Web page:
Shooter may have taken own life
'He killed himself . . .' witness reports hearing from RCMP during May 9 shootout
Sources indicate that John Carlos Quadros may have taken his own life during a gunfight with police in downtown St. Paul on the evening of May 9.
In an interview with witness Sarah Herperger-Goulet, it was revealed that she overheard an RCMP officer say that Quadros had taken his own life while she was hiding behind a vehicle for cover.
“I kept looking up and watching what was happening and you could see John (Quadros) firing and the police firing back. I believe John (Quadros) did get hit on his left side and I ducked again and at that point I heard the officer in front yell, ‘he's down, he's down, he killed himself,’ and I looked up and saw him slumped over.”
The Journal interviewed RCMP Staff Sgt. Mike Proctor, and asked if the investigation indicates that Quadros did in fact end his own life.
“If you’ve heard that from witnesses I certainly wouldn’t decry that,” said Proctor. “You won’t be saying anything wrong if you say witnesses indicate (that Quadros shot himself).”
The events on May 9 included the murder of Catholic priest Father Gilbert Dasna, who was shot in the chest just inside the door of the St. Paul rectory. Minutes later and only a few blocks away, a black Dodge truck driven by Quadros collided with an RCMP vehicle at a high rate of speed, and a gunfight ensued.
Quadros opened fire on police from inside his vehicle. Officers on scene returned fire and diffused the situation, however three RCMP members were injured as a result of the gunfight.
Two of the injured members have since been released from hospital, while the female driver of the RCMP vehicle remains in hospital in Edmonton with severe injuries to her legs and feet.
An RCMP press release received last Wednesday indicates that authorities now believe Quadros is responsible for the shooting death of Father Dasna, however investigations into both deaths are still ongoing.
Proctor added the forensics and ballistics investigation in both deaths could take a considerable amount of time, especially considering the type of ammunition used.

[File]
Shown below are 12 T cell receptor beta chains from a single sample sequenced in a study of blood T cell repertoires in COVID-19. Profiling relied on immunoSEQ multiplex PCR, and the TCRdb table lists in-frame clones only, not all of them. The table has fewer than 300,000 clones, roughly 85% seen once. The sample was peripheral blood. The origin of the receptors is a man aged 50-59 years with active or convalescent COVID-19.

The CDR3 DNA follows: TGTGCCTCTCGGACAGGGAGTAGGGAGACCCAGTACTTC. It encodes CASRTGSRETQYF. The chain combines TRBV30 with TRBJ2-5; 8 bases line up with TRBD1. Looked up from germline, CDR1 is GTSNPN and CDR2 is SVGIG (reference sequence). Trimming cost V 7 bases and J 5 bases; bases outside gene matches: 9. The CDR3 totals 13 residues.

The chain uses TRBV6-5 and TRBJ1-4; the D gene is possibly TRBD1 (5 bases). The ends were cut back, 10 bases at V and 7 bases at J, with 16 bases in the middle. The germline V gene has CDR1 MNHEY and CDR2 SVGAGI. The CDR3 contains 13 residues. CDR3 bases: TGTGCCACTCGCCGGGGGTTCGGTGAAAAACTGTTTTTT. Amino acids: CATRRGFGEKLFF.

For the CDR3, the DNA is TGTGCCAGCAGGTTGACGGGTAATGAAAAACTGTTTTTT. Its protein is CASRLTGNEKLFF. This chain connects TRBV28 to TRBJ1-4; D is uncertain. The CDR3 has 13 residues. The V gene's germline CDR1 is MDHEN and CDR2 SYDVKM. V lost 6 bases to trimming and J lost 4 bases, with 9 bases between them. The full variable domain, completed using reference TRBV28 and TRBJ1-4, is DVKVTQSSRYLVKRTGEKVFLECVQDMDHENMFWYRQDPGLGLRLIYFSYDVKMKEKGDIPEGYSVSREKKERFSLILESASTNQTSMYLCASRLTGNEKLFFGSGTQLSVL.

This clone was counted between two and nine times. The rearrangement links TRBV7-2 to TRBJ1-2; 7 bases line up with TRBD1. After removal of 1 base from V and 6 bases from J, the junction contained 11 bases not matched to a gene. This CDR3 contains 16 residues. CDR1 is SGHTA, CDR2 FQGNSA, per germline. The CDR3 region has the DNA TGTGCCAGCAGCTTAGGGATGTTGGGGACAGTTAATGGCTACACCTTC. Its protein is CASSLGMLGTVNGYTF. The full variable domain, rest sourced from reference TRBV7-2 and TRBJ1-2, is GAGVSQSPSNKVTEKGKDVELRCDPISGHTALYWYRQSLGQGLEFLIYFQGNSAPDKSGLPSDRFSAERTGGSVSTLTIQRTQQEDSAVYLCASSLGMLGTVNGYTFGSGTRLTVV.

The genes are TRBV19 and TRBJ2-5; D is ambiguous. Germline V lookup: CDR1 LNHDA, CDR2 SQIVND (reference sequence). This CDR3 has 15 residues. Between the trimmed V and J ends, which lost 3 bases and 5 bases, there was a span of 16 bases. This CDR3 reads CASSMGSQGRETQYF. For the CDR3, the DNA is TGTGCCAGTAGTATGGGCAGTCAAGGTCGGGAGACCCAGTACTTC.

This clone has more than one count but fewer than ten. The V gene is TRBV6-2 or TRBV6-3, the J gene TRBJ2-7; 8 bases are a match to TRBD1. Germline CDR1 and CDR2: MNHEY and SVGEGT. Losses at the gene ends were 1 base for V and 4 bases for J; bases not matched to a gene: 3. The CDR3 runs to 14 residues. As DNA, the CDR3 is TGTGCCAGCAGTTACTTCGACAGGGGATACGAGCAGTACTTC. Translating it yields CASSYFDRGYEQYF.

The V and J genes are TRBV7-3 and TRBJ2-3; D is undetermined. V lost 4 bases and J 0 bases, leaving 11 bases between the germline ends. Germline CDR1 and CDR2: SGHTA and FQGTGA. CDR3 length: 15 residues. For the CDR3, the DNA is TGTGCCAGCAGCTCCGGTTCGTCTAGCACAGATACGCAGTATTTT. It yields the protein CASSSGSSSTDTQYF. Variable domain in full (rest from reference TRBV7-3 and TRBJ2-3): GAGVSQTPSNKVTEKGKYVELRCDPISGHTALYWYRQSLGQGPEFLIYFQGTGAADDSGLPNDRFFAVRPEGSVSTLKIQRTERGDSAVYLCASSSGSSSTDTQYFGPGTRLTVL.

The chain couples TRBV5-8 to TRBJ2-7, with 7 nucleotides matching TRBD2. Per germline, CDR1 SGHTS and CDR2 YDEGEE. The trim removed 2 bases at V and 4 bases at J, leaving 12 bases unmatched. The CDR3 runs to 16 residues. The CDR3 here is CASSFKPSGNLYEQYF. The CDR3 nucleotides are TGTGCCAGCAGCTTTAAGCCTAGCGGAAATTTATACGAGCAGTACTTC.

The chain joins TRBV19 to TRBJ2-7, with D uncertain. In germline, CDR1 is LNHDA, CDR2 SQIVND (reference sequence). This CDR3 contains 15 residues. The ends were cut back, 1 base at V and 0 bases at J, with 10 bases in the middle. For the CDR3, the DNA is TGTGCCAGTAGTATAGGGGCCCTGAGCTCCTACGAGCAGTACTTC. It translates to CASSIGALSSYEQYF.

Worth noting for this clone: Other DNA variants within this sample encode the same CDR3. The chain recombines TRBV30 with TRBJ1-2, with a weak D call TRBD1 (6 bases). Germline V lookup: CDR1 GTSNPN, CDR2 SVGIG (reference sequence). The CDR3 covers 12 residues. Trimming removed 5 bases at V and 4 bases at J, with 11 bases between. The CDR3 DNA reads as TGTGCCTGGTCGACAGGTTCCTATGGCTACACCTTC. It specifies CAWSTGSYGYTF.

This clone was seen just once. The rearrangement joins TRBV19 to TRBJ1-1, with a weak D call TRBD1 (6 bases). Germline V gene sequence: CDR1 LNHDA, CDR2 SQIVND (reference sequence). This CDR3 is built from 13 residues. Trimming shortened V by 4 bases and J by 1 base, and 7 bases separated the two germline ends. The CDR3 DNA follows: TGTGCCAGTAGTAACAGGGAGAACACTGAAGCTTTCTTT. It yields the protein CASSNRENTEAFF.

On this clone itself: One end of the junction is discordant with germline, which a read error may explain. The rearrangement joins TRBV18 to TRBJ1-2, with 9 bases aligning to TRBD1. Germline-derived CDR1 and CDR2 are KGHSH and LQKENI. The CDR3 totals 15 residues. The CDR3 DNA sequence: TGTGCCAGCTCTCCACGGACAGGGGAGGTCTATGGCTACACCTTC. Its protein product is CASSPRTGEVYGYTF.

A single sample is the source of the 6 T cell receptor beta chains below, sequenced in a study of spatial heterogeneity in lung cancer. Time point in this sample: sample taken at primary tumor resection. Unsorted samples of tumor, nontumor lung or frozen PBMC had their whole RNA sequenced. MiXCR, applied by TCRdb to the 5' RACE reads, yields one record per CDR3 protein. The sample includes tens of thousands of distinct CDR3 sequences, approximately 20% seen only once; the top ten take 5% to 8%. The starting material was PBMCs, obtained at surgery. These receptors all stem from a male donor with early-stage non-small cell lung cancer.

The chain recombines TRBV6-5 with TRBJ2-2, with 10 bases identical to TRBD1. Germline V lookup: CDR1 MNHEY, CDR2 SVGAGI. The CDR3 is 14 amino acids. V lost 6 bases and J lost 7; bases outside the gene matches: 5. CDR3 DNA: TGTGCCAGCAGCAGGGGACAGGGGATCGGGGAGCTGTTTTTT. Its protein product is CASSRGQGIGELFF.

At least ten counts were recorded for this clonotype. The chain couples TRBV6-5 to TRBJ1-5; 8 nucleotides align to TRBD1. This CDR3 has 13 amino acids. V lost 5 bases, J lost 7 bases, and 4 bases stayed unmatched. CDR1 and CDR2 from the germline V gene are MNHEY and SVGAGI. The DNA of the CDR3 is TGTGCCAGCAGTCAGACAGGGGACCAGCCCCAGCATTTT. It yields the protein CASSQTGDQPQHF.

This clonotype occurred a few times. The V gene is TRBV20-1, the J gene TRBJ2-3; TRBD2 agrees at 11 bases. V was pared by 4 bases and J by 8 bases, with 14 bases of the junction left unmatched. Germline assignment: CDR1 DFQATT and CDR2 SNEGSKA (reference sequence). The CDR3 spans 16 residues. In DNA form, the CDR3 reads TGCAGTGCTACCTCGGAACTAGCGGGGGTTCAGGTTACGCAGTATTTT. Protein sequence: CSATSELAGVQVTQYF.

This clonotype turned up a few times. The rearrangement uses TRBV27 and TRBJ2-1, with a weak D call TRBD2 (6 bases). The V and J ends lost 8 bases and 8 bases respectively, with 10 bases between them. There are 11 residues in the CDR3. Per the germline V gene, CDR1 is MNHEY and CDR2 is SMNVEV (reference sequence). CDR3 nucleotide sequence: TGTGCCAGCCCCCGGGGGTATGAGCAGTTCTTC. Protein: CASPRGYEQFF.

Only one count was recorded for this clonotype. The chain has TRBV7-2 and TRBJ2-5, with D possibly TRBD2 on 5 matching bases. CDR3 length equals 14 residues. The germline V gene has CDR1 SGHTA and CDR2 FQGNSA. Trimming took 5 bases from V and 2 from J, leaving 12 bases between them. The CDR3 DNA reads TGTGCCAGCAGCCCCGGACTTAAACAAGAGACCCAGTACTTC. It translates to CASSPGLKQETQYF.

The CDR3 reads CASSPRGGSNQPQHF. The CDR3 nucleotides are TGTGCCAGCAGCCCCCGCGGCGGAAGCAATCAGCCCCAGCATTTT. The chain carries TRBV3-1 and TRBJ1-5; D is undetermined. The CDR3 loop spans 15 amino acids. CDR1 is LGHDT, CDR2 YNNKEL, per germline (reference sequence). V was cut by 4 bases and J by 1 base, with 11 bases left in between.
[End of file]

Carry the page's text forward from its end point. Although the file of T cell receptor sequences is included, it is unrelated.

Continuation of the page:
“The reality is, with shotgun shells and .22s, very seldom are there any ballistic markings, but we’ll be using tool markings,” said Proctor. “Every firing pin will make an individual mark on it, so we will be using tool markings.”
On May 12, Alberta RCMP Commanding Officer Marianne Ryan spoke to media at K Division headquarters in Edmonton. While Ryan would not comment on the events that lead to the deaths of Quadros and Father Dasna, she thanked the community of St. Paul for its support, understanding and resilience.
“My sympathies go out to the victims and the families of those involved,” she said.
Ryan added she spoke with all three of the injured RCMP members, adding the member still in hospital remains in good spirits.
“She actually told me that when she was excavated from the vehicle, she felt like her toes were touching her shins,” Ryan said of the female officer in hospital. “But she is alert and looking forward to the treatment and rehabilitation that lies ahead.”
Ryan commended the work of the RCMP members who helped diffuse the dangerous situation in St. Paul on May 9. While the RCMP will review the incident in St. Paul, Ryan said that officers are better equipped than five years ago, and the fact that they didn’t lose more people speaks to the training of the RCMP members involved.
“I can tell you that our officers committed themselves to protecting the citizens and the community of St. Paul,” she said. “And I am very proud of their dedication and courage in this situation.”